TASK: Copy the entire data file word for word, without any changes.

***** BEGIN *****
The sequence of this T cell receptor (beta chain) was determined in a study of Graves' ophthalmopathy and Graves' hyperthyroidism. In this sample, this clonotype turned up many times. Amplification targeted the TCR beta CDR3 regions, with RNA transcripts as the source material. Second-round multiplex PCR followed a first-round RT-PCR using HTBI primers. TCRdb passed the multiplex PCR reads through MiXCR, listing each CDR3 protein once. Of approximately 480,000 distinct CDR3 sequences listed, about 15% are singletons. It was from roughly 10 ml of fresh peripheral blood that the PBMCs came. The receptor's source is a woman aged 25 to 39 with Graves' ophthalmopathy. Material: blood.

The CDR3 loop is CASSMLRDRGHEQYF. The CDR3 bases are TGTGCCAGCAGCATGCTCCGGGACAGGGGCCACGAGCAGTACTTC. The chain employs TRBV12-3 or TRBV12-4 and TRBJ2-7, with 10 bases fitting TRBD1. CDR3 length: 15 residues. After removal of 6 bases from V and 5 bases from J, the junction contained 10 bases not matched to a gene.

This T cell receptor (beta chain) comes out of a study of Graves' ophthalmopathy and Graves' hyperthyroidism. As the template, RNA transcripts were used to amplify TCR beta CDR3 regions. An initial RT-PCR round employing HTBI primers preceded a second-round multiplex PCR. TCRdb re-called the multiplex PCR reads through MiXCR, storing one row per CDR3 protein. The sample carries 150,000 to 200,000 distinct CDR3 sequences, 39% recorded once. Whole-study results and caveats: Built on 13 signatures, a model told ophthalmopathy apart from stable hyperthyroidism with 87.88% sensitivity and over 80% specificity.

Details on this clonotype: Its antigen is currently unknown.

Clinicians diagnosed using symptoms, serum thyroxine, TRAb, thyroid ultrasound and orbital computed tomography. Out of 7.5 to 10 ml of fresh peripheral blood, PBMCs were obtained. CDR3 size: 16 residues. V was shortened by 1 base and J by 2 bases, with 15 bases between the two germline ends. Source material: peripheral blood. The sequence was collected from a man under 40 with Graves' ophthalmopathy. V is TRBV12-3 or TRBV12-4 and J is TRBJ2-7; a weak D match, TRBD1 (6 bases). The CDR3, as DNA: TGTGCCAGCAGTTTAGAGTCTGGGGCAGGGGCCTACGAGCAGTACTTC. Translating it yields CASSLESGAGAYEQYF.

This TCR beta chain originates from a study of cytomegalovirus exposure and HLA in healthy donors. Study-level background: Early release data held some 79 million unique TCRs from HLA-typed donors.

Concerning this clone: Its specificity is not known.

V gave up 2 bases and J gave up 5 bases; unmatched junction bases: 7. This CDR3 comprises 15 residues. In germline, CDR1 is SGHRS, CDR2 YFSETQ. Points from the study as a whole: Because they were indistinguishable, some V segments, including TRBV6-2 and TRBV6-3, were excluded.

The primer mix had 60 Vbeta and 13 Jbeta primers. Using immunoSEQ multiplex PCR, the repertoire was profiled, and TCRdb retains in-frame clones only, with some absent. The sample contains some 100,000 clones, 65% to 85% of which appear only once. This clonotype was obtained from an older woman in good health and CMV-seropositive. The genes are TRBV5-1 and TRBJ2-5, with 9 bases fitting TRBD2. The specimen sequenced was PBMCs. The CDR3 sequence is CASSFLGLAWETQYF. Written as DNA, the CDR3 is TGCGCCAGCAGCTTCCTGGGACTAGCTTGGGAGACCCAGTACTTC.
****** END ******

The sequence of this T cell receptor (beta chain) was determined in a study of Graves' ophthalmopathy and Graves' hyperthyroidism. In this sample, this clonotype turned up many times. Amplification targeted the TCR beta CDR3 regions, with RNA transcripts as the source material. Second-round multiplex PCR followed a first-round RT-PCR using HTBI primers. TCRdb passed the multiplex PCR reads through MiXCR, listing each CDR3 protein once. Of approximately 480,000 distinct CDR3 sequences listed, about 15% are singletons. It was from roughly 10 ml of fresh peripheral blood that the PBMCs came. The receptor's source is a woman aged 25 to 39 with Graves' ophthalmopathy. Material: blood.

The CDR3 loop is CASSMLRDRGHEQYF. The CDR3 bases are TGTGCCAGCAGCATGCTCCGGGACAGGGGCCACGAGCAGTACTTC. The chain employs TRBV12-3 or TRBV12-4 and TRBJ2-7, with 10 bases fitting TRBD1. CDR3 length: 15 residues. After removal of 6 bases from V and 5 bases from J, the junction contained 10 bases not matched to a gene.

This T cell receptor (beta chain) comes out of a study of Graves' ophthalmopathy and Graves' hyperthyroidism. As the template, RNA transcripts were used to amplify TCR beta CDR3 regions. An initial RT-PCR round employing HTBI primers preceded a second-round multiplex PCR. TCRdb re-called the multiplex PCR reads through MiXCR, storing one row per CDR3 protein. The sample carries 150,000 to 200,000 distinct CDR3 sequences, 39% recorded once. Whole-study results and caveats: Built on 13 signatures, a model told ophthalmopathy apart from stable hyperthyroidism with 87.88% sensitivity and over 80% specificity.

Details on this clonotype: Its antigen is currently unknown.

Clinicians diagnosed using symptoms, serum thyroxine, TRAb, thyroid ultrasound and orbital computed tomography. Out of 7.5 to 10 ml of fresh peripheral blood, PBMCs were obtained. CDR3 size: 16 residues. V was shortened by 1 base and J by 2 bases, with 15 bases between the two germline ends. Source material: peripheral blood. The sequence was collected from a man under 40 with Graves' ophthalmopathy. V is TRBV12-3 or TRBV12-4 and J is TRBJ2-7; a weak D match, TRBD1 (6 bases). The CDR3, as DNA: TGTGCCAGCAGTTTAGAGTCTGGGGCAGGGGCCTACGAGCAGTACTTC. Translating it yields CASSLESGAGAYEQYF.

This TCR beta chain originates from a study of cytomegalovirus exposure and HLA in healthy donors. Study-level background: Early release data held some 79 million unique TCRs from HLA-typed donors.

Concerning this clone: Its specificity is not known.

V gave up 2 bases and J gave up 5 bases; unmatched junction bases: 7. This CDR3 comprises 15 residues. In germline, CDR1 is SGHRS, CDR2 YFSETQ. Points from the study as a whole: Because they were indistinguishable, some V segments, including TRBV6-2 and TRBV6-3, were excluded.

The primer mix had 60 Vbeta and 13 Jbeta primers. Using immunoSEQ multiplex PCR, the repertoire was profiled, and TCRdb retains in-frame clones only, with some absent. The sample contains some 100,000 clones, 65% to 85% of which appear only once. This clonotype was obtained from an older woman in good health and CMV-seropositive. The genes are TRBV5-1 and TRBJ2-5, with 9 bases fitting TRBD2. The specimen sequenced was PBMCs. The CDR3 sequence is CASSFLGLAWETQYF. Written as DNA, the CDR3 is TGCGCCAGCAGCTTCCTGGGACTAGCTTGGGAGACCCAGTACTTC.